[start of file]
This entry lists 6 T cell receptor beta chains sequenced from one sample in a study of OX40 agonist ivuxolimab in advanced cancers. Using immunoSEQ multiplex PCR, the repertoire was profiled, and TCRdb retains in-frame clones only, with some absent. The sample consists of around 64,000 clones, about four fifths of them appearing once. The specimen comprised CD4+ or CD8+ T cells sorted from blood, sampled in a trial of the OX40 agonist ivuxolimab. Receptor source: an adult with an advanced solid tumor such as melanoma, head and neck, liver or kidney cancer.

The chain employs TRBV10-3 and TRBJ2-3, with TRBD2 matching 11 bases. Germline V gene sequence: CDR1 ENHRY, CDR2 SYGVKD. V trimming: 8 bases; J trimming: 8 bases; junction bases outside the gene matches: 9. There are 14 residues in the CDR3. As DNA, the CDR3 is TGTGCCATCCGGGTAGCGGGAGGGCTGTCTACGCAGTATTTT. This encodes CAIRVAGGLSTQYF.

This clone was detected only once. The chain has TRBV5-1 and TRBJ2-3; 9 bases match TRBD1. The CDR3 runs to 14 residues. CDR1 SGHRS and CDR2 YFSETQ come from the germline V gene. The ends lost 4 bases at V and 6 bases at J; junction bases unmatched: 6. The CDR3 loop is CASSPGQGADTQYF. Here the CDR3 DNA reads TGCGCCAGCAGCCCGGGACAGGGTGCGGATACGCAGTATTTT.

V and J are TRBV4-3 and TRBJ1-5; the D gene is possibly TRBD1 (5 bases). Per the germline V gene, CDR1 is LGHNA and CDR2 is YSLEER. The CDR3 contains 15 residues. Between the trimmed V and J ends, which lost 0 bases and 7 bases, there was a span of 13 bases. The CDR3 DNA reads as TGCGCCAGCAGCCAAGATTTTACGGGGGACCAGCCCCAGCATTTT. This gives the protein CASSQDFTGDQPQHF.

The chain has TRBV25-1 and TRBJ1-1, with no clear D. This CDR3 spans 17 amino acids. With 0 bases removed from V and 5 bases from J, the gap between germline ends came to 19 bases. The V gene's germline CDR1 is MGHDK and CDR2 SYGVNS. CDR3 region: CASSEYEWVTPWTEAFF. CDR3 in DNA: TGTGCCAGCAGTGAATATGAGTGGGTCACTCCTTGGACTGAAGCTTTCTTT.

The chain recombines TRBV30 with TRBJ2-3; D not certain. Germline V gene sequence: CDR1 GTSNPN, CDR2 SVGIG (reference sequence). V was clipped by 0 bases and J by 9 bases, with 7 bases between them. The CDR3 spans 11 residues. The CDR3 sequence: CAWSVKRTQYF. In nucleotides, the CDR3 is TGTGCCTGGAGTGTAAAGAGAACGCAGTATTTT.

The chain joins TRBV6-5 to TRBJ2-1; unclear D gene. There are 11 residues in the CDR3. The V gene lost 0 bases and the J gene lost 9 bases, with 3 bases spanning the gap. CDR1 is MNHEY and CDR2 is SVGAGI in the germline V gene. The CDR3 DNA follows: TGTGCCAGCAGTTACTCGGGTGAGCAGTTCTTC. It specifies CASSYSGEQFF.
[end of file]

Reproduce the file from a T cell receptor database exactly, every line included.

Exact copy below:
This entry lists 6 T cell receptor beta chains sequenced from one sample in a study of OX40 agonist ivuxolimab in advanced cancers. Using immunoSEQ multiplex PCR, the repertoire was profiled, and TCRdb retains in-frame clones only, with some absent. The sample consists of around 64,000 clones, about four fifths of them appearing once. The specimen comprised CD4+ or CD8+ T cells sorted from blood, sampled in a trial of the OX40 agonist ivuxolimab. Receptor source: an adult with an advanced solid tumor such as melanoma, head and neck, liver or kidney cancer.

The chain employs TRBV10-3 and TRBJ2-3, with TRBD2 matching 11 bases. Germline V gene sequence: CDR1 ENHRY, CDR2 SYGVKD. V trimming: 8 bases; J trimming: 8 bases; junction bases outside the gene matches: 9. There are 14 residues in the CDR3. As DNA, the CDR3 is TGTGCCATCCGGGTAGCGGGAGGGCTGTCTACGCAGTATTTT. This encodes CAIRVAGGLSTQYF.

This clone was detected only once. The chain has TRBV5-1 and TRBJ2-3; 9 bases match TRBD1. The CDR3 runs to 14 residues. CDR1 SGHRS and CDR2 YFSETQ come from the germline V gene. The ends lost 4 bases at V and 6 bases at J; junction bases unmatched: 6. The CDR3 loop is CASSPGQGADTQYF. Here the CDR3 DNA reads TGCGCCAGCAGCCCGGGACAGGGTGCGGATACGCAGTATTTT.

V and J are TRBV4-3 and TRBJ1-5; the D gene is possibly TRBD1 (5 bases). Per the germline V gene, CDR1 is LGHNA and CDR2 is YSLEER. The CDR3 contains 15 residues. Between the trimmed V and J ends, which lost 0 bases and 7 bases, there was a span of 13 bases. The CDR3 DNA reads as TGCGCCAGCAGCCAAGATTTTACGGGGGACCAGCCCCAGCATTTT. This gives the protein CASSQDFTGDQPQHF.

The chain has TRBV25-1 and TRBJ1-1, with no clear D. This CDR3 spans 17 amino acids. With 0 bases removed from V and 5 bases from J, the gap between germline ends came to 19 bases. The V gene's germline CDR1 is MGHDK and CDR2 SYGVNS. CDR3 region: CASSEYEWVTPWTEAFF. CDR3 in DNA: TGTGCCAGCAGTGAATATGAGTGGGTCACTCCTTGGACTGAAGCTTTCTTT.

The chain recombines TRBV30 with TRBJ2-3; D not certain. Germline V gene sequence: CDR1 GTSNPN, CDR2 SVGIG (reference sequence). V was clipped by 0 bases and J by 9 bases, with 7 bases between them. The CDR3 spans 11 residues. The CDR3 sequence: CAWSVKRTQYF. In nucleotides, the CDR3 is TGTGCCTGGAGTGTAAAGAGAACGCAGTATTTT.

The chain joins TRBV6-5 to TRBJ2-1; unclear D gene. There are 11 residues in the CDR3. The V gene lost 0 bases and the J gene lost 9 bases, with 3 bases spanning the gap. CDR1 is MNHEY and CDR2 is SVGAGI in the germline V gene. The CDR3 DNA follows: TGTGCCAGCAGTTACTCGGGTGAGCAGTTCTTC. It specifies CASSYSGEQFF.